Deep in the Heart
Meantime, in Texas, researchers have shown that the heart-specific miRNA miR-208 can help control stress-dependent cardiac growth and gene expression. Their findings appear in last week’s online edition of Science.
"We've discovered a new and completely unanticipated mechanism for regulating the contractility of the heart," Eric Olson, senior author of the study, said in a statement. "We're very excited about the therapeutic implications, but we still have much work left to do."
"We've discovered a new and completely unanticipated mechanism for regulating the contractility of the heart. We're very excited about the therapeutic implications, but we still have much work left to do."
“Cardiac contractility depends on the expression of two [myosin heavy chain] genes, alpha and beta, which are regulated in an antithetical manner by developmental, physiological, and pathological signals,” according to the authors.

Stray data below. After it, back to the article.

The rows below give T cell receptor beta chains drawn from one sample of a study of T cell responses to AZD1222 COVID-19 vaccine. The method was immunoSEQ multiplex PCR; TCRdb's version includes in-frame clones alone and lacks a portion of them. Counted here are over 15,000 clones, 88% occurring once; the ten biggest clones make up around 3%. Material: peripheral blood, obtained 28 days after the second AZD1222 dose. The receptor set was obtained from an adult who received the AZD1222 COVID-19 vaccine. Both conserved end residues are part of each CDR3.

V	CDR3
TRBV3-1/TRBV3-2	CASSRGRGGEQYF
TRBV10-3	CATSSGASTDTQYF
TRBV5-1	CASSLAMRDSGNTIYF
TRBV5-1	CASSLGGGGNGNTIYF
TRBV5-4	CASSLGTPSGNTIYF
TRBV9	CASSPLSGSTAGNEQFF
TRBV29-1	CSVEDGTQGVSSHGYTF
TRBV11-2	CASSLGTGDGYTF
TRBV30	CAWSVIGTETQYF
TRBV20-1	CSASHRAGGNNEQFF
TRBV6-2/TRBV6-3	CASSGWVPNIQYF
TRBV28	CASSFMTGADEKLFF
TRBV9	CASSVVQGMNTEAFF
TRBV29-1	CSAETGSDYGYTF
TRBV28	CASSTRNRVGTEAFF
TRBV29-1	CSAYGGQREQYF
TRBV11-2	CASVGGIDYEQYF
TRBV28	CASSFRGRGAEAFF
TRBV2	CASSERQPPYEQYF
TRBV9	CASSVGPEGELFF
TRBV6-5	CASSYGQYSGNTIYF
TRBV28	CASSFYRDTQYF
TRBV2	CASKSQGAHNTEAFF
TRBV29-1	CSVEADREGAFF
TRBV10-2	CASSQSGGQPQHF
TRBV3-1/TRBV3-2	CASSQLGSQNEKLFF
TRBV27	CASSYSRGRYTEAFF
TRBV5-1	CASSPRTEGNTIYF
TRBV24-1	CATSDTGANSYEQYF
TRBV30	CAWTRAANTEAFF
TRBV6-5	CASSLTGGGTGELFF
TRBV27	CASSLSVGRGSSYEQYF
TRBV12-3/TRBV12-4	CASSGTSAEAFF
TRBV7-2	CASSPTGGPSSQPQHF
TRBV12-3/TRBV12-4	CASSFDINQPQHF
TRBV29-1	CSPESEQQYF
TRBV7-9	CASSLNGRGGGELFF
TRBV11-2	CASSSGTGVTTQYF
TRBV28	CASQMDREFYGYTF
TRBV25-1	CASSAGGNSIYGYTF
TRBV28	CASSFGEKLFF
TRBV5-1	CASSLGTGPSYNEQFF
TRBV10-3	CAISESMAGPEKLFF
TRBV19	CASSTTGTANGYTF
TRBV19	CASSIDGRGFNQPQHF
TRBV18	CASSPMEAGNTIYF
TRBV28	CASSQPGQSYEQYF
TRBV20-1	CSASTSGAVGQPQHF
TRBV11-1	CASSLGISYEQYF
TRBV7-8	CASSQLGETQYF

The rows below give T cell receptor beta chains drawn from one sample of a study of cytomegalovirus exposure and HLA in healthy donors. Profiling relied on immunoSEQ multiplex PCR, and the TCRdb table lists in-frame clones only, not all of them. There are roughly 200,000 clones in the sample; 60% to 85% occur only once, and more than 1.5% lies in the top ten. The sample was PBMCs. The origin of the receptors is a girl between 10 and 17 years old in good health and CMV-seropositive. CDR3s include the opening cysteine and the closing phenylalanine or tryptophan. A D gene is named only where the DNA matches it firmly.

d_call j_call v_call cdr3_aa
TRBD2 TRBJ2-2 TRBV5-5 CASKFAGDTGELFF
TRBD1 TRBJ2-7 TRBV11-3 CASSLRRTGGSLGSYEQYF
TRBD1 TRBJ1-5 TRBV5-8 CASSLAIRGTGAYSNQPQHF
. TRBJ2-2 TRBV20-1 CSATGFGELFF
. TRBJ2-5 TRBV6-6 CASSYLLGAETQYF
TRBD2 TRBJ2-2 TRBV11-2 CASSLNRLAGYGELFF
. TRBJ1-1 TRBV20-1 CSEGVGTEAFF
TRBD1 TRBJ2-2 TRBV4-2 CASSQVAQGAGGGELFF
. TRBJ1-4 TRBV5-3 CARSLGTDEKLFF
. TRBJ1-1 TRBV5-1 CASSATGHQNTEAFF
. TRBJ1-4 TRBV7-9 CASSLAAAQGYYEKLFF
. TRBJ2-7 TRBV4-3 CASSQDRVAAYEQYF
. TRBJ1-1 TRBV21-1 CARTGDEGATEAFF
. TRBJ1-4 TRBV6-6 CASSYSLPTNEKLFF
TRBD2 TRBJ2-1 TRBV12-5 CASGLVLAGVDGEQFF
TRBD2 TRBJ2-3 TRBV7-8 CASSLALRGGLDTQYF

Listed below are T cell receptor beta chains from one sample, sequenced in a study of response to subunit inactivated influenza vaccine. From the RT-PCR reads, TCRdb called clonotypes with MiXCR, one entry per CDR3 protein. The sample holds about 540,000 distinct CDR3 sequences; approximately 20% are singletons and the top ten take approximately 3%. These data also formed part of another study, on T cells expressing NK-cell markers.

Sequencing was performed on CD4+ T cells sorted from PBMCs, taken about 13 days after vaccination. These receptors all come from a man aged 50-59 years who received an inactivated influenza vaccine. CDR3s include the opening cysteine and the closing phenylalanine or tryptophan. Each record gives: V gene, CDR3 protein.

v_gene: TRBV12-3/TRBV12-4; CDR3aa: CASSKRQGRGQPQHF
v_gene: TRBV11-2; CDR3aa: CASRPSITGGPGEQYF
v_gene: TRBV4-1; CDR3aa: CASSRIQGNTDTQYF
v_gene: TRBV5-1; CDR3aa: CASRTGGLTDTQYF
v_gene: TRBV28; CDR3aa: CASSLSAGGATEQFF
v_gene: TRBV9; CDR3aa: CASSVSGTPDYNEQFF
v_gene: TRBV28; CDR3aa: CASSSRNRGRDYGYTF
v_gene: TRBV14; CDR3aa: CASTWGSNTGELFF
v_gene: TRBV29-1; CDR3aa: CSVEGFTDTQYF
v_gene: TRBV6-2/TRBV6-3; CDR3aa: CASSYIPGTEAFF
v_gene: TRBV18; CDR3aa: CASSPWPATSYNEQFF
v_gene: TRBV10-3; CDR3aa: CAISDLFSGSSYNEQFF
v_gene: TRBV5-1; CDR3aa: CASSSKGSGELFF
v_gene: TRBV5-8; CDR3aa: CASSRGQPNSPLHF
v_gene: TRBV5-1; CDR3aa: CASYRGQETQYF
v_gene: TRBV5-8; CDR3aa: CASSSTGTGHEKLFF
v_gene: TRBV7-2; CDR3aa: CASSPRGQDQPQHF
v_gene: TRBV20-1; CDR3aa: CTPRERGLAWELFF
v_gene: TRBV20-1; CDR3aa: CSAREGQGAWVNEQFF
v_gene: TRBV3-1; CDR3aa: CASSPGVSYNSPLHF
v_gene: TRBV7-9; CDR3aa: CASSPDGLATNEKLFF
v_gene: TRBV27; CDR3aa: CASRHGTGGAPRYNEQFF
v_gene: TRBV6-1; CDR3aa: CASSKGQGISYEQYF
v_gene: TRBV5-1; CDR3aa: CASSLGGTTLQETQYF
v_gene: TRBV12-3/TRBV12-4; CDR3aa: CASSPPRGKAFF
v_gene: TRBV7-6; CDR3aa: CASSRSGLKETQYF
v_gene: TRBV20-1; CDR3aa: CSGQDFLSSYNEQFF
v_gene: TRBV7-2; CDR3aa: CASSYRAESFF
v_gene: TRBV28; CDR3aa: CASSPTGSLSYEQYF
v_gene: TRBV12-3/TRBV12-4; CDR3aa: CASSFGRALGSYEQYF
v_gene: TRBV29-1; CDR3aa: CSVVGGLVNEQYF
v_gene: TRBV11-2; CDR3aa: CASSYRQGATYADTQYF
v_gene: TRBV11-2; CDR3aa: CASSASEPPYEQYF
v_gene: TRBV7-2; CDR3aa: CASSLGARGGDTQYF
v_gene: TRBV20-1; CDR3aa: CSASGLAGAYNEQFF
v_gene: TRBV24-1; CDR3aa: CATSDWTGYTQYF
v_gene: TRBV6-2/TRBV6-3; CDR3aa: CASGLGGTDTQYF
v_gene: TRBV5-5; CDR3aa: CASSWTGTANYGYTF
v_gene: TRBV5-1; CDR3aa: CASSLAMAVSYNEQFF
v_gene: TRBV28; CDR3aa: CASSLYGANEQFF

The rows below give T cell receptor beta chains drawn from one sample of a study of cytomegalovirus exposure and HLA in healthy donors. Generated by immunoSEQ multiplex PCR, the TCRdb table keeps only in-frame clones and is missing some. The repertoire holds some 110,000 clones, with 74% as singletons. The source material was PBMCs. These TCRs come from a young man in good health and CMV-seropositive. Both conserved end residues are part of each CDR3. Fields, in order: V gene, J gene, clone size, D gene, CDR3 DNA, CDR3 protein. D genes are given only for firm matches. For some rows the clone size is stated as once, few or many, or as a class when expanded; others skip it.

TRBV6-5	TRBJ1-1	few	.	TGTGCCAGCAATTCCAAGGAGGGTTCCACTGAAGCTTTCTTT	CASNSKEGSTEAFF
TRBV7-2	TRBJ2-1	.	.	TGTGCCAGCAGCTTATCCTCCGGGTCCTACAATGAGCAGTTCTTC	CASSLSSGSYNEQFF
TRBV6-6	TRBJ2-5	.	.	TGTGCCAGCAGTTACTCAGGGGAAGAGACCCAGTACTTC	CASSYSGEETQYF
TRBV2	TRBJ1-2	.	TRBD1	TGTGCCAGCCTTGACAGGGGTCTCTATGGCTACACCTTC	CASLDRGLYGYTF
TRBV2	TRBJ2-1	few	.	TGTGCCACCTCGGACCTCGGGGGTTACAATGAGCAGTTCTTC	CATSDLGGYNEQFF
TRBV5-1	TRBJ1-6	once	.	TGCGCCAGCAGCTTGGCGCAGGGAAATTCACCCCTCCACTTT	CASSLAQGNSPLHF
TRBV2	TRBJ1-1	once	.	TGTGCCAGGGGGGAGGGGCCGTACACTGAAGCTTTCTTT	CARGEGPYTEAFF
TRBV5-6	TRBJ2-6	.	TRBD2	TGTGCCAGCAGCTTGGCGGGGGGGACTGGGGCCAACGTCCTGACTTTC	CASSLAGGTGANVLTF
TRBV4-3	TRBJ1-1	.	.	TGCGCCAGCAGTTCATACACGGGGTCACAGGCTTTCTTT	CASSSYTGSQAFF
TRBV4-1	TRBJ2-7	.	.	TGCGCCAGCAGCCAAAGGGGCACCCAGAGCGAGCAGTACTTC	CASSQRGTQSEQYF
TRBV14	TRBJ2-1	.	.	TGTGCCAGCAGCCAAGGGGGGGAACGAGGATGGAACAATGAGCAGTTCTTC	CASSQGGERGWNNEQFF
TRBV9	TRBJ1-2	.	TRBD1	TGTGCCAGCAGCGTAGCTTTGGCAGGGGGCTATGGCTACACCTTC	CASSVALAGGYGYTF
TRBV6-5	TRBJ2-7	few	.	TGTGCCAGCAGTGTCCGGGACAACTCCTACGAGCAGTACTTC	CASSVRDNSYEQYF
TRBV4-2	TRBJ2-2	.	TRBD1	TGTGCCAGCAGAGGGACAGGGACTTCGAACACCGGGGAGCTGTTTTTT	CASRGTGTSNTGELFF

Increased beta-MHC expression, they noted, is associated with hypothyroidism and certain forms of cardiac stress, and occurs during cardiac disease when levels of alpha-MHC decrease.
“Because even relatively subtle variations in the ratio of alpha- and beta-MHC can profoundly influence cardiac function, there has been great interest in deciphering the mechanisms that coordinate alpha- and beta-MHC expression and in strategies to therapeutically manipulate cardiac MHC expression,” they wrote.
Building off previous work examining miRNAs and their role in heart disease (see RNAi News, 11/16/2006
), Olson and colleagues looked to miR-208, a highly conserved, miRNA specifically expressed in the heart and encoded by intron 27 of both the human and mouse alpha-MHC gene, for clues to MHC regulation.